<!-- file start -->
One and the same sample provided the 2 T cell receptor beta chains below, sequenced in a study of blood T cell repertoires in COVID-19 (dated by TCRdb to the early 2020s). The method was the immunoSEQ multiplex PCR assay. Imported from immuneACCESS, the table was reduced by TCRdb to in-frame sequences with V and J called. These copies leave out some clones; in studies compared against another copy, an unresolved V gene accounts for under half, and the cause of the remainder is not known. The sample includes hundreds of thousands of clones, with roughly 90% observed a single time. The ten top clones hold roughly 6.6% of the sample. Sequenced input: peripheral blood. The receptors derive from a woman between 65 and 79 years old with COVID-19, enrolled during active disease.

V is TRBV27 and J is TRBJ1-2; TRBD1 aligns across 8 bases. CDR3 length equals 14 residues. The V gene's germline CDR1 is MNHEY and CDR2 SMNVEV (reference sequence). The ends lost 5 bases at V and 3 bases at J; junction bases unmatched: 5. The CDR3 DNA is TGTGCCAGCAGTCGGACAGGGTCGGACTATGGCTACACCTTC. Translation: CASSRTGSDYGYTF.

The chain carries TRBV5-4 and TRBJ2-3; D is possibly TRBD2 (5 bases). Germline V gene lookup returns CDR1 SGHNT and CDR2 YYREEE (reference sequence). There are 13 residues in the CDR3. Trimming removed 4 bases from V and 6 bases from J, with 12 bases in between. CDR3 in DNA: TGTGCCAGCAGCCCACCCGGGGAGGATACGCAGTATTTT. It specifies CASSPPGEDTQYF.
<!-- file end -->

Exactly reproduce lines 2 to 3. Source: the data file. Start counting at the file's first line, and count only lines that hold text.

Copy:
V is TRBV27 and J is TRBJ1-2; TRBD1 aligns across 8 bases. CDR3 length equals 14 residues. The V gene's germline CDR1 is MNHEY and CDR2 SMNVEV (reference sequence). The ends lost 5 bases at V and 3 bases at J; junction bases unmatched: 5. The CDR3 DNA is TGTGCCAGCAGTCGGACAGGGTCGGACTATGGCTACACCTTC. Translation: CASSRTGSDYGYTF.

The chain carries TRBV5-4 and TRBJ2-3; D is possibly TRBD2 (5 bases). Germline V gene lookup returns CDR1 SGHNT and CDR2 YYREEE (reference sequence). There are 13 residues in the CDR3. Trimming removed 4 bases from V and 6 bases from J, with 12 bases in between. CDR3 in DNA: TGTGCCAGCAGCCCACCCGGGGAGGATACGCAGTATTTT. It specifies CASSPPGEDTQYF.